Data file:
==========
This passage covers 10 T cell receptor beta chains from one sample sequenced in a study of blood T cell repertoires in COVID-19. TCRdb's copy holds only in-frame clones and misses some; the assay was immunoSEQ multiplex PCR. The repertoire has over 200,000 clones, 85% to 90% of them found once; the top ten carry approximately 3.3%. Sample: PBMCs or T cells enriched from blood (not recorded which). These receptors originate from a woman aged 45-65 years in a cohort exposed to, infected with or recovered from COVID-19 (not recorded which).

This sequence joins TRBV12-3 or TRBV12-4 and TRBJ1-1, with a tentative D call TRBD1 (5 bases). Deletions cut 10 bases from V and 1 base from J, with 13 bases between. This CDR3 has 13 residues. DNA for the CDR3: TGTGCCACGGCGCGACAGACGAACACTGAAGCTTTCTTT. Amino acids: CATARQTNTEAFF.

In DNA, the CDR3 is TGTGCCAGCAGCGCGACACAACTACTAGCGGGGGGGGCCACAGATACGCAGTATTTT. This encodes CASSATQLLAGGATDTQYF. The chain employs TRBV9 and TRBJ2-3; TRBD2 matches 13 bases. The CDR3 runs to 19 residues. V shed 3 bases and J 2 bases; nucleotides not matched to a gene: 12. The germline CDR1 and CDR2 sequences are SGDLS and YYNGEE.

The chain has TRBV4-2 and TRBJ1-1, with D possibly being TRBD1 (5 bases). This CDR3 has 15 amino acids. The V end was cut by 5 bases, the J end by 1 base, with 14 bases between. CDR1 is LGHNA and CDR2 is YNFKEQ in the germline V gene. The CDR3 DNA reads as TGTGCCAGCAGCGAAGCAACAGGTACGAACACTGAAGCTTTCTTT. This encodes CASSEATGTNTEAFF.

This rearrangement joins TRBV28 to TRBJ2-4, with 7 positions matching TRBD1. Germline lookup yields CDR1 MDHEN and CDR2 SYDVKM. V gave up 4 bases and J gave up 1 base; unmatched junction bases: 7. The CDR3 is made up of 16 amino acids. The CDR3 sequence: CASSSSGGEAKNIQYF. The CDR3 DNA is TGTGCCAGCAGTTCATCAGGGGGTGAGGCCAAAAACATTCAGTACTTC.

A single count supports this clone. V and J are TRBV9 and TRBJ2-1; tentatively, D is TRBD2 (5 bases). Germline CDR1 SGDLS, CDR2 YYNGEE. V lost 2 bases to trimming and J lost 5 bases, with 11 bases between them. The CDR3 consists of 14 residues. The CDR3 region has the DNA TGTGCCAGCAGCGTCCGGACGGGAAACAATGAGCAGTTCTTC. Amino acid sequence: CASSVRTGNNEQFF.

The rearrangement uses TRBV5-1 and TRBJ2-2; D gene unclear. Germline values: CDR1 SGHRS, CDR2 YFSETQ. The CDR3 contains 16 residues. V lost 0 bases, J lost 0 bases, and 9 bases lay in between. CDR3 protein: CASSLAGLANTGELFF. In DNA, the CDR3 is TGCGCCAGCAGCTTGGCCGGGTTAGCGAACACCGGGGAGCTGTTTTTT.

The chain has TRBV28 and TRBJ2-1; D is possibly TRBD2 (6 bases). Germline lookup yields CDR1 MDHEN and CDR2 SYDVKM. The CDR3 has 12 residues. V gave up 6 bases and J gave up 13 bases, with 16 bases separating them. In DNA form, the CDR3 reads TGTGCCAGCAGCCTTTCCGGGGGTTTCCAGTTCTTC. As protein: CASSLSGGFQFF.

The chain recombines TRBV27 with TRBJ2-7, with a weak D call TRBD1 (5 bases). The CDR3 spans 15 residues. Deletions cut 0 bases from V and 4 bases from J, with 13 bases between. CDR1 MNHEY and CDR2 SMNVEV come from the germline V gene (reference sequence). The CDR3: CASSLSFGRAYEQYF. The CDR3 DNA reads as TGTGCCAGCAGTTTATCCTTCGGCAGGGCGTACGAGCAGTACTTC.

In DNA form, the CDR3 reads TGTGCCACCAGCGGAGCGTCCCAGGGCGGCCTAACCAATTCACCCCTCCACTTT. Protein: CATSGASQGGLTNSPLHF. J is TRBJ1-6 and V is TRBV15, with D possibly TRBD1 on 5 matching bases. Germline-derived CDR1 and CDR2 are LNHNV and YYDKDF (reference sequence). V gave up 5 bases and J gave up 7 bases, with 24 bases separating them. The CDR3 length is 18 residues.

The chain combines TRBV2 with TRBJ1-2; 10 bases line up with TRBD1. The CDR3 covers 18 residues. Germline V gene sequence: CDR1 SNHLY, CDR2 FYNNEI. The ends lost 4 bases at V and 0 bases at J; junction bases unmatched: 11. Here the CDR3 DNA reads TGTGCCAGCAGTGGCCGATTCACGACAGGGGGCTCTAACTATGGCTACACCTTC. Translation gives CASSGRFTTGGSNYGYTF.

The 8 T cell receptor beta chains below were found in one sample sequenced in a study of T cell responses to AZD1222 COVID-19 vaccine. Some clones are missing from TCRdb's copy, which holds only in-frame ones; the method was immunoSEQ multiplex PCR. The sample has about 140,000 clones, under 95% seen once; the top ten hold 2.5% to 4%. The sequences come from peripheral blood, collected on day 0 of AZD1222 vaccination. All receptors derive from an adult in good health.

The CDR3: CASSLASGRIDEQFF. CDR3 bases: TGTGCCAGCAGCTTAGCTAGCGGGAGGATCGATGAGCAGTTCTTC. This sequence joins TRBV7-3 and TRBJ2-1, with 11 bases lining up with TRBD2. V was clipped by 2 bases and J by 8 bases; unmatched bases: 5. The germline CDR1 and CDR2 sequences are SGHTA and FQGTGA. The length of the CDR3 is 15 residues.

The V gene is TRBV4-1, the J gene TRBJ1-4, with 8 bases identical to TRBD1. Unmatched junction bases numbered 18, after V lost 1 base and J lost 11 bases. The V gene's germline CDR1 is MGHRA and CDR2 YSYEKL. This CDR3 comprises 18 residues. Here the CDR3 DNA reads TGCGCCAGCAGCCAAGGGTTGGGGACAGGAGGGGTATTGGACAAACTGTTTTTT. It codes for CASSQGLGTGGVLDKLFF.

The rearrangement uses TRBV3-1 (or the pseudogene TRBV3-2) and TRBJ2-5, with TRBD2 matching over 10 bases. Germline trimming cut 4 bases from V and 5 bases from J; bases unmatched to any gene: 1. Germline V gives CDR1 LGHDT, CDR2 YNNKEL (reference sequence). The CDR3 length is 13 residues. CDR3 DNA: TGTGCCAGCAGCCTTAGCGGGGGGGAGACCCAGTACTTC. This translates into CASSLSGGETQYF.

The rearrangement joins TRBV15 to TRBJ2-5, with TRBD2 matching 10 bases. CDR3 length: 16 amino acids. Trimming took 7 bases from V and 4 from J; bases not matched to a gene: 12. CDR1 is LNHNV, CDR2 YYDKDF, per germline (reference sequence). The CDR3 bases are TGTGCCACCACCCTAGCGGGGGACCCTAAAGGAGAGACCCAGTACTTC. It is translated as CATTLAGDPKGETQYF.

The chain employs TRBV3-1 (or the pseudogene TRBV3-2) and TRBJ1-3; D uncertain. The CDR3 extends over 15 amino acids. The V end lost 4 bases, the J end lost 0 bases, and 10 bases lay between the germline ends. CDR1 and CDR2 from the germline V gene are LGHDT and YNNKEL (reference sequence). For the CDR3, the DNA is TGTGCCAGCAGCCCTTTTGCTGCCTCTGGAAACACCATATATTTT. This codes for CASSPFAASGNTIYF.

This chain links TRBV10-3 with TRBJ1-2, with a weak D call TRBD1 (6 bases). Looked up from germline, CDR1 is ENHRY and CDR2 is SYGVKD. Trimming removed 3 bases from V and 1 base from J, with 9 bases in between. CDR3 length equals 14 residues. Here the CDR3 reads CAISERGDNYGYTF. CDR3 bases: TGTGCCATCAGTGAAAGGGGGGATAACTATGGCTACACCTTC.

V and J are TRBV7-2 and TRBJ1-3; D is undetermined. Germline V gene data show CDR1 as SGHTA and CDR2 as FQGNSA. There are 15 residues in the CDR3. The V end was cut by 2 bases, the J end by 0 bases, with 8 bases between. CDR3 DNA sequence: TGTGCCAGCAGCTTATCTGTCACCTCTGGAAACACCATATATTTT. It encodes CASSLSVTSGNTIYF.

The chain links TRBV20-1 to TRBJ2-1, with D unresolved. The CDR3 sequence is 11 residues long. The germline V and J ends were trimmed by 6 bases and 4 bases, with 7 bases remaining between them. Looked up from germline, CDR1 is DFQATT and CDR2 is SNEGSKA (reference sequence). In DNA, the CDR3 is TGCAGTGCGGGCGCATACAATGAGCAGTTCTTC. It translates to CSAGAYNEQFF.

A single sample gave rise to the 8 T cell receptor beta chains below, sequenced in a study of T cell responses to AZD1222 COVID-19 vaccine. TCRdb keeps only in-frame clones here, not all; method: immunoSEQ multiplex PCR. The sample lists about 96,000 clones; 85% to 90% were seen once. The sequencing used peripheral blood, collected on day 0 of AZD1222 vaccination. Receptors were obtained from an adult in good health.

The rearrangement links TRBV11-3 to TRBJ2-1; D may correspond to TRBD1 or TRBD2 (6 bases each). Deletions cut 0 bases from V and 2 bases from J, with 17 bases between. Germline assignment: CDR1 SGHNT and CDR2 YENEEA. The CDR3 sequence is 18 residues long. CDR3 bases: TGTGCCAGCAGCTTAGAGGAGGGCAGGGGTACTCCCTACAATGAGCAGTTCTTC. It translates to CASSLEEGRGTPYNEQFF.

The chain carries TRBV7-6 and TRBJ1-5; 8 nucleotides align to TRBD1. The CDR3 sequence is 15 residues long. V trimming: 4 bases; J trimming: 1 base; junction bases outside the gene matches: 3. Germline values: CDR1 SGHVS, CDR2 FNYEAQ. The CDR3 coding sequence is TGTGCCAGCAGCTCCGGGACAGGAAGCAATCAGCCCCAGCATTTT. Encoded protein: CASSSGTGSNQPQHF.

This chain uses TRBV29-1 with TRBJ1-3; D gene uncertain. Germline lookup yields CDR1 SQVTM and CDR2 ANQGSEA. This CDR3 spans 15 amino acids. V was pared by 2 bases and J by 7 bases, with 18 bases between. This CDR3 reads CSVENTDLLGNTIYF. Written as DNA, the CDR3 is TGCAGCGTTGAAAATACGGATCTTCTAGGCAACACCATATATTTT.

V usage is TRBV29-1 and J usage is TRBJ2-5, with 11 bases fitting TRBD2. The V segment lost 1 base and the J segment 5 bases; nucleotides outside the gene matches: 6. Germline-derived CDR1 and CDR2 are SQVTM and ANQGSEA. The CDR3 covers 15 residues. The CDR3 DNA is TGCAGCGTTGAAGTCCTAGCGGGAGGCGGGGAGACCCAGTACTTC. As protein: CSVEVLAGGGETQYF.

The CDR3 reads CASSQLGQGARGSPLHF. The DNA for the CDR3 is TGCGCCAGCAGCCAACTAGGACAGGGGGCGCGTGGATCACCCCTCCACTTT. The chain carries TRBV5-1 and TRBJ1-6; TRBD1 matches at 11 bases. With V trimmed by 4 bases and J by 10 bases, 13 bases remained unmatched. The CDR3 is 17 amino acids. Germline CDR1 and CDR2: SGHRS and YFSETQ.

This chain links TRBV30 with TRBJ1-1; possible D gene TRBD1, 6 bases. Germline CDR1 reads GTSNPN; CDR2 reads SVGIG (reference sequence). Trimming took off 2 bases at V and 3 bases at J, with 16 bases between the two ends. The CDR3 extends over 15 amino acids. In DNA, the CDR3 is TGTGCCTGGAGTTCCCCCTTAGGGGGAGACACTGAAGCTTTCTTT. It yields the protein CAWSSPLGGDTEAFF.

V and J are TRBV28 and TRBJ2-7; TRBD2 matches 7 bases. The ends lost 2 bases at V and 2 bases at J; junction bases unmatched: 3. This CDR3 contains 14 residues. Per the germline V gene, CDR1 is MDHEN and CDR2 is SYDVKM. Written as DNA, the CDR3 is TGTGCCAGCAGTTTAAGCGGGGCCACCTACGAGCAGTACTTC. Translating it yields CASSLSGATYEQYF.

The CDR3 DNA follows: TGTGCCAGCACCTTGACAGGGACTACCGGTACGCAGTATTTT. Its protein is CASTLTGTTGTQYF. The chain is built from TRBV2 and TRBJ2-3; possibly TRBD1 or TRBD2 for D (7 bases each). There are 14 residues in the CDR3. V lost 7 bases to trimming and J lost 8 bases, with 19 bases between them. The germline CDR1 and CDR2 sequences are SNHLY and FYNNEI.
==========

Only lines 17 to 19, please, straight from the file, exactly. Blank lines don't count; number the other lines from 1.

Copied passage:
The chain employs TRBV3-1 (or the pseudogene TRBV3-2) and TRBJ1-3; D uncertain. The CDR3 extends over 15 amino acids. The V end lost 4 bases, the J end lost 0 bases, and 10 bases lay between the germline ends. CDR1 and CDR2 from the germline V gene are LGHDT and YNNKEL (reference sequence). For the CDR3, the DNA is TGTGCCAGCAGCCCTTTTGCTGCCTCTGGAAACACCATATATTTT. This codes for CASSPFAASGNTIYF.

This chain links TRBV10-3 with TRBJ1-2, with a weak D call TRBD1 (6 bases). Looked up from germline, CDR1 is ENHRY and CDR2 is SYGVKD. Trimming removed 3 bases from V and 1 base from J, with 9 bases in between. CDR3 length equals 14 residues. Here the CDR3 reads CAISERGDNYGYTF. CDR3 bases: TGTGCCATCAGTGAAAGGGGGGATAACTATGGCTACACCTTC.

V and J are TRBV7-2 and TRBJ1-3; D is undetermined. Germline V gene data show CDR1 as SGHTA and CDR2 as FQGNSA. There are 15 residues in the CDR3. The V end was cut by 2 bases, the J end by 0 bases, with 8 bases between. CDR3 DNA sequence: TGTGCCAGCAGCTTATCTGTCACCTCTGGAAACACCATATATTTT. It encodes CASSLSVTSGNTIYF.